HE is well known for his tough style of leadership. Doubtless that’s why on Friday the Chinese government brought former deputy police commissioner Alan Lau Yip-shing out of retirement, in a move that is said to have “stunned” Hong Hong’s law enforcement community.

While serving as commissioner it was Lau who, back in 2014, oversaw operations when protesters demanding greater democracy occupied key roads for 79 straight days. In 2016 it was Lau who also took charge of the crackdown on illegal hawkers in the city’s busy Mong Kok district sparking riots that were also seen to be politically motivated and became widely known as the Fishball Revolution.

Once again it seems the senior policeman with the “hands-on” reputation has been brought in to quell political dissent on Hong Kong’s streets.

Lau’s appointment on “special duty”, came as the city’s embattled police force geared up for three days of sit-in protests at Hong Kong International Airport, starting from Friday and culminating today.

No-one for a moment believes, however, it will mark the end of almost nine weeks of anti-government rallies that have frequently ended in violent clashes with police.

What began as a movement against an extradition bill, which would have let criminal suspects in Hong Kong be handed over for trial by communist party-controlled courts in mainland China, has since evolved into the biggest challenge from dissenters since the Tiananmen protests 30 years ago that still reverberate to this day.

Today, just like back then, the appointment of veteran chief police officer Alan Lau Yip-shing indicates that the Chinese authorities are in no mood for compromise.

That much was made clear by an official from the Chinese government’s Hong Kong office, who last week warned: “We would like to make clear to the very small group of unscrupulous and violent criminals and the dirty forces behind them: those who play with fire will perish by it.”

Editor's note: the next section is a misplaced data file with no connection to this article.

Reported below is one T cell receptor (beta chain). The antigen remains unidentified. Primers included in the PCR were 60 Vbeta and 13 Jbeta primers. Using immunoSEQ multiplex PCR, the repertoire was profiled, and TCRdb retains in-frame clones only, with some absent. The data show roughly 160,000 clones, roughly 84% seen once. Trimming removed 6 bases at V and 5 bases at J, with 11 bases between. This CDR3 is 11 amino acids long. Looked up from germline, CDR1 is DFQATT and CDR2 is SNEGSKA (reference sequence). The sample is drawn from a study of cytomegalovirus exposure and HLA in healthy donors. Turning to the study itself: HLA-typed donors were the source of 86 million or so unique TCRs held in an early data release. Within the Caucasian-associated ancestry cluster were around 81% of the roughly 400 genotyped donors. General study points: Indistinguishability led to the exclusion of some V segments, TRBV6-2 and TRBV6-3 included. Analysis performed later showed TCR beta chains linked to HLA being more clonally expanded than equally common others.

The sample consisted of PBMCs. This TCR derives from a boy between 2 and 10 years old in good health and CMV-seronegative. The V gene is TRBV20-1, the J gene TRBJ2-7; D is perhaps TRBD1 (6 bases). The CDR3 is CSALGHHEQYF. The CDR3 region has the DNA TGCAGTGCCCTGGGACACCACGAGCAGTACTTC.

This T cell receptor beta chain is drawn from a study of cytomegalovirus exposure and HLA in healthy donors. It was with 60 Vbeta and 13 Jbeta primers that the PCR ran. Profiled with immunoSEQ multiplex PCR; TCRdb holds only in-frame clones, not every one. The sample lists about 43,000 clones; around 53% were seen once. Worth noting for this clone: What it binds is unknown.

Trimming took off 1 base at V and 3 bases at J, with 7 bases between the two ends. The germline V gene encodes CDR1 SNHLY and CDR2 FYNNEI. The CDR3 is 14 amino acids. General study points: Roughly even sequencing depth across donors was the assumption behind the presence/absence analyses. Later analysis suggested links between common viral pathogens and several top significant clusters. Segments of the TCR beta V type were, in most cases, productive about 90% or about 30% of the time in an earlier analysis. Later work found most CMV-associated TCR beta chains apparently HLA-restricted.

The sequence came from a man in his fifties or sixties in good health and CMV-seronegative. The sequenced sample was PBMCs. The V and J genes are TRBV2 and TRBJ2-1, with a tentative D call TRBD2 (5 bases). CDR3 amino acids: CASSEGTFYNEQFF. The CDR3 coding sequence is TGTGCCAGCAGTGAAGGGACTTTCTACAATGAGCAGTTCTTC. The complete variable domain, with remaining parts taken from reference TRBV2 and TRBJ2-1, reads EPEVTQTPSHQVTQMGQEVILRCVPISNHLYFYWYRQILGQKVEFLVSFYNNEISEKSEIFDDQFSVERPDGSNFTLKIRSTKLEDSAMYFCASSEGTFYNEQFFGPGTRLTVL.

In that one statement lie clues to much of the fear, paranoia and disinformation that have been the hallmark of this latest crisis in Hong Kong.

To begin with, far from being the work of a small group, hundreds of thousands of ordinary people have taken to the city’s streets, even if those numbers have dwindled of late.

Reports, too, of alleged criminal involvement suggest that rather than such malign forces lurking within the ranks of the protesters, it’s perhaps been the Chinese authorities themselves who have deployed Triad gang members to do their violent bidding in Hong Kong.

Last month a large group of masked men carrying wooden sticks and iron rods began attacking protesters, journalists and passengers indiscriminately at the city’s Yuen Long MTR railway station, leaving scores injured.

It later came to light that some of the attackers were indeed Triad members and were known to senior pro-establishment politician Junius Ho Kwan-yiu.

“The thugs who carried out the Yuen Long attacks have only served to convince the public that Triad societies are a dangerous resource available to those wishing to engage them,” wrote Justin Bong-Kwan in the South China Morning Post (SCMP) in the wake of the attacks. Like other observers he points out that Hong Kong’s Triads have a long history of political involvement and “thugs for hire” is nothing new.

In 2014 when deputy police commissioner Lau was tasked with policing the violence during the Occupy protests, unknown gangs from neighbouring Guangdong province in China staged a similar attack at a night market, beating up protesters.

Commenting on the current situation, Lynette H Ong, a China expert at the University of Toronto, says that “thugs for hire” offer an expedient strategy to intimidate protesters and allow authorities to skirt responsibility for any violence that may take place.

The National: Hong Kong’s former deputy police commissioner Alan Lau Yipshing has been called out of retirement to deal with Hong Kong’s latest protestsHong Kong’s former deputy police commissioner Alan Lau Yipshing has been called out of retirement to deal with Hong Kong’s latest protests

“Short of rolling in tanks, outsourced violence arguably may be the most effective means to ward off protesters,” wrote Ong recently in the Washington Post.

Not that anyone has ruled out the possibility of troop deployment should the crisis deepen.

But would China really send in the People’s Liberation Army (PLA) and deploy tanks on Hong Kong’s streets?